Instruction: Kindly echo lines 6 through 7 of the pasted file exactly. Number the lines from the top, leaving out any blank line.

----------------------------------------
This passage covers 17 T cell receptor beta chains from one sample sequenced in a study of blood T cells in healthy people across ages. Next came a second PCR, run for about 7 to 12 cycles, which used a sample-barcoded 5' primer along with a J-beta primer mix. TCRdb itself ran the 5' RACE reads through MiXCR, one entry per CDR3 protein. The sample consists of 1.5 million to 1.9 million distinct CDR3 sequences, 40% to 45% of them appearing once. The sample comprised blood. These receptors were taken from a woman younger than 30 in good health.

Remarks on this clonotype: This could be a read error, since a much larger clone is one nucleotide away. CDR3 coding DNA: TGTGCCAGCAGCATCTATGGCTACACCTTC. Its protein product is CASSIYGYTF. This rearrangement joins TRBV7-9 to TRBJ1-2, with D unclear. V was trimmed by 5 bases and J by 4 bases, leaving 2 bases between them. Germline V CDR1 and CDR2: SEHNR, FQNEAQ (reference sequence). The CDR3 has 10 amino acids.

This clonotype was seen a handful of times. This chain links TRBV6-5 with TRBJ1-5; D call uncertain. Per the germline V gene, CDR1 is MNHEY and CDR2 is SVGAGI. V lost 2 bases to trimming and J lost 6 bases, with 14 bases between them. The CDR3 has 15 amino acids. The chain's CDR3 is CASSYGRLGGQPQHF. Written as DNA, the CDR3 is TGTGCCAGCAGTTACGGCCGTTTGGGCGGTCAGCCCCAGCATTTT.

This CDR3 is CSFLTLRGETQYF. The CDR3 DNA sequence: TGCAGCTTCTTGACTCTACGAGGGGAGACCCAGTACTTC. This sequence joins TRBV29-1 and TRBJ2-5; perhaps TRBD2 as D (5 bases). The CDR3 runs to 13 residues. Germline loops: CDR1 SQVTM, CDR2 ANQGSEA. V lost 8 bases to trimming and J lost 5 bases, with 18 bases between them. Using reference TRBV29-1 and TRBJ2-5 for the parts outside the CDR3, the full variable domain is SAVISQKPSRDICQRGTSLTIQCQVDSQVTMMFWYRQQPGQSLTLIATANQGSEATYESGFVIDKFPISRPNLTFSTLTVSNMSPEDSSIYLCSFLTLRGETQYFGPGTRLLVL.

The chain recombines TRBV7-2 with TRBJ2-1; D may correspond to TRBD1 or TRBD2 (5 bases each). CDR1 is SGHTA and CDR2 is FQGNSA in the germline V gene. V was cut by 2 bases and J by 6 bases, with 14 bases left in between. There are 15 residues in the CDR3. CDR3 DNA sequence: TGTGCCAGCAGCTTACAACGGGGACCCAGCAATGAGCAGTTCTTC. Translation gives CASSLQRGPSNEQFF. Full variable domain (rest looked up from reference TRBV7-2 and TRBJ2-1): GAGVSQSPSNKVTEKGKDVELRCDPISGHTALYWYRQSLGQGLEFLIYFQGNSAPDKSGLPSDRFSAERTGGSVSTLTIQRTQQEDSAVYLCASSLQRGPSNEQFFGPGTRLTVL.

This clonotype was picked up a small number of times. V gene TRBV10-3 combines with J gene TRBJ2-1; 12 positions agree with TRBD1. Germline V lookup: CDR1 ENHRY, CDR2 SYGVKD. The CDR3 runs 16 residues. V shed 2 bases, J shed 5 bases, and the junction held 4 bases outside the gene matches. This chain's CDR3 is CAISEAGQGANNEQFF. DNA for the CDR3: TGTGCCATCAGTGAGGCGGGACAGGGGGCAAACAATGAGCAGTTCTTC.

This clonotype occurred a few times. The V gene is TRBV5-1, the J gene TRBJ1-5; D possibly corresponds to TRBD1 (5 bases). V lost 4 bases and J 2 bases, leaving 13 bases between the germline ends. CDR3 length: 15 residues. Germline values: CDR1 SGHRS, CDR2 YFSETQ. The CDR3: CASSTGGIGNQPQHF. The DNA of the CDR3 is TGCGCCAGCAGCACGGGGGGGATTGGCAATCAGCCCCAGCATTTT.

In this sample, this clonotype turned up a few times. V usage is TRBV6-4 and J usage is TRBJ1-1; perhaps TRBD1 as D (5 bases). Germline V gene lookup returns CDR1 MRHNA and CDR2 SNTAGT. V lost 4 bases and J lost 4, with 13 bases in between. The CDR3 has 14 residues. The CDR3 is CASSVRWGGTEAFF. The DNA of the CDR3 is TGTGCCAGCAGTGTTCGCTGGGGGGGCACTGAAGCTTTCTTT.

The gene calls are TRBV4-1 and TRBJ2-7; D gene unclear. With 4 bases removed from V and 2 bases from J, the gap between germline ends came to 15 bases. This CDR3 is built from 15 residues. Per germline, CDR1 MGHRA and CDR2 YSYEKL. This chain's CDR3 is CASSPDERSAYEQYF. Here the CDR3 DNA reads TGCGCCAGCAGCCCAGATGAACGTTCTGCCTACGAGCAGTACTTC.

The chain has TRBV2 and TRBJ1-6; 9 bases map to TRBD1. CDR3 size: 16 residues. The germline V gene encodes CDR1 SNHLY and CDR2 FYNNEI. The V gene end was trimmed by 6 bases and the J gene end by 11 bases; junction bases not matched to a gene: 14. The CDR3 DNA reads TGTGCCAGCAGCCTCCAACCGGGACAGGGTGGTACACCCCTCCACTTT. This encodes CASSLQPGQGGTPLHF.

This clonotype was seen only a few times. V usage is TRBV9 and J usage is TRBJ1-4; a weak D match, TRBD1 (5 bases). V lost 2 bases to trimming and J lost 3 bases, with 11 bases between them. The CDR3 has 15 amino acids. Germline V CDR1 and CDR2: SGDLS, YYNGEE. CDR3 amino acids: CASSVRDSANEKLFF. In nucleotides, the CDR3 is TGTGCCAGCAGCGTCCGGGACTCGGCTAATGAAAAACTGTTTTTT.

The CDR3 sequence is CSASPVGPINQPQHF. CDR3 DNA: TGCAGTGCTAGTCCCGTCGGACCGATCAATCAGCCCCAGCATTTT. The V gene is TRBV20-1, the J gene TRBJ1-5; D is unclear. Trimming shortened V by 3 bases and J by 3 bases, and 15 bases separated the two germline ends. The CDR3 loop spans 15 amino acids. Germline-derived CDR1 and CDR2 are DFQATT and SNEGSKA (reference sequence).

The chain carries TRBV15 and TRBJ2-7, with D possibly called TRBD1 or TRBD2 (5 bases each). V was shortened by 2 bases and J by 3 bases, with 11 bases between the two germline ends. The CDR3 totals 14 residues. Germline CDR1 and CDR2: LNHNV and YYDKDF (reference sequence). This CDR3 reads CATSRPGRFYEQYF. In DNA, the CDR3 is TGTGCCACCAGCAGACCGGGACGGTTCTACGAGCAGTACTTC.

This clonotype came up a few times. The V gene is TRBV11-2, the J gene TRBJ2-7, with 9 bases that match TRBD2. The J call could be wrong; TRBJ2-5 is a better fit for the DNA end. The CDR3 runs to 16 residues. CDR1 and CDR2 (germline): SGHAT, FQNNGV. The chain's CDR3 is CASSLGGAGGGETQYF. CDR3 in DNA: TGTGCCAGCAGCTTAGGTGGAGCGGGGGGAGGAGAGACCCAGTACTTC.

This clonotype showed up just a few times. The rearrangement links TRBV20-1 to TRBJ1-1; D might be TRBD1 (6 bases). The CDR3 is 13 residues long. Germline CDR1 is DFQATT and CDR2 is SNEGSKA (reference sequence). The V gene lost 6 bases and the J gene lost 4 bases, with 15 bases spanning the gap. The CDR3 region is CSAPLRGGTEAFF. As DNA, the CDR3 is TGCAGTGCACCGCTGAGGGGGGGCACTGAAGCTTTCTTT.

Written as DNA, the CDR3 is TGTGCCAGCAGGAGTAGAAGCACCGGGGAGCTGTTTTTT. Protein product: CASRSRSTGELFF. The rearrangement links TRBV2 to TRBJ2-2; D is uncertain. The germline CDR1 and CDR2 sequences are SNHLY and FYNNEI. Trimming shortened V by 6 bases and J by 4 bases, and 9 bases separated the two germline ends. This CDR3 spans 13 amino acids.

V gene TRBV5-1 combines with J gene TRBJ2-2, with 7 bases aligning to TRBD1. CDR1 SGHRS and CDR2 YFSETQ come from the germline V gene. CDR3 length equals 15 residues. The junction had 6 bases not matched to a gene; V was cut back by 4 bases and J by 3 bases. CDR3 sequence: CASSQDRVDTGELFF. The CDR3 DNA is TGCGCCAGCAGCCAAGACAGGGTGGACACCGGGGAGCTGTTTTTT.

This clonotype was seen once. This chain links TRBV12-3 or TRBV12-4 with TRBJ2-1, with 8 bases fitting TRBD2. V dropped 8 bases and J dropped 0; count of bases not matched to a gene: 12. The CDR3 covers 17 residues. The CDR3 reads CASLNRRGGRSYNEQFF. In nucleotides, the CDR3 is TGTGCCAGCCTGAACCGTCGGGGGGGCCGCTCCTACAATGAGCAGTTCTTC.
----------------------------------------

This clonotype was picked up a small number of times. V gene TRBV10-3 combines with J gene TRBJ2-1; 12 positions agree with TRBD1. Germline V lookup: CDR1 ENHRY, CDR2 SYGVKD. The CDR3 runs 16 residues. V shed 2 bases, J shed 5 bases, and the junction held 4 bases outside the gene matches. This chain's CDR3 is CAISEAGQGANNEQFF. DNA for the CDR3: TGTGCCATCAGTGAGGCGGGACAGGGGGCAAACAATGAGCAGTTCTTC.

This clonotype occurred a few times. The V gene is TRBV5-1, the J gene TRBJ1-5; D possibly corresponds to TRBD1 (5 bases). V lost 4 bases and J 2 bases, leaving 13 bases between the germline ends. CDR3 length: 15 residues. Germline values: CDR1 SGHRS, CDR2 YFSETQ. The CDR3: CASSTGGIGNQPQHF. The DNA of the CDR3 is TGCGCCAGCAGCACGGGGGGGATTGGCAATCAGCCCCAGCATTTT.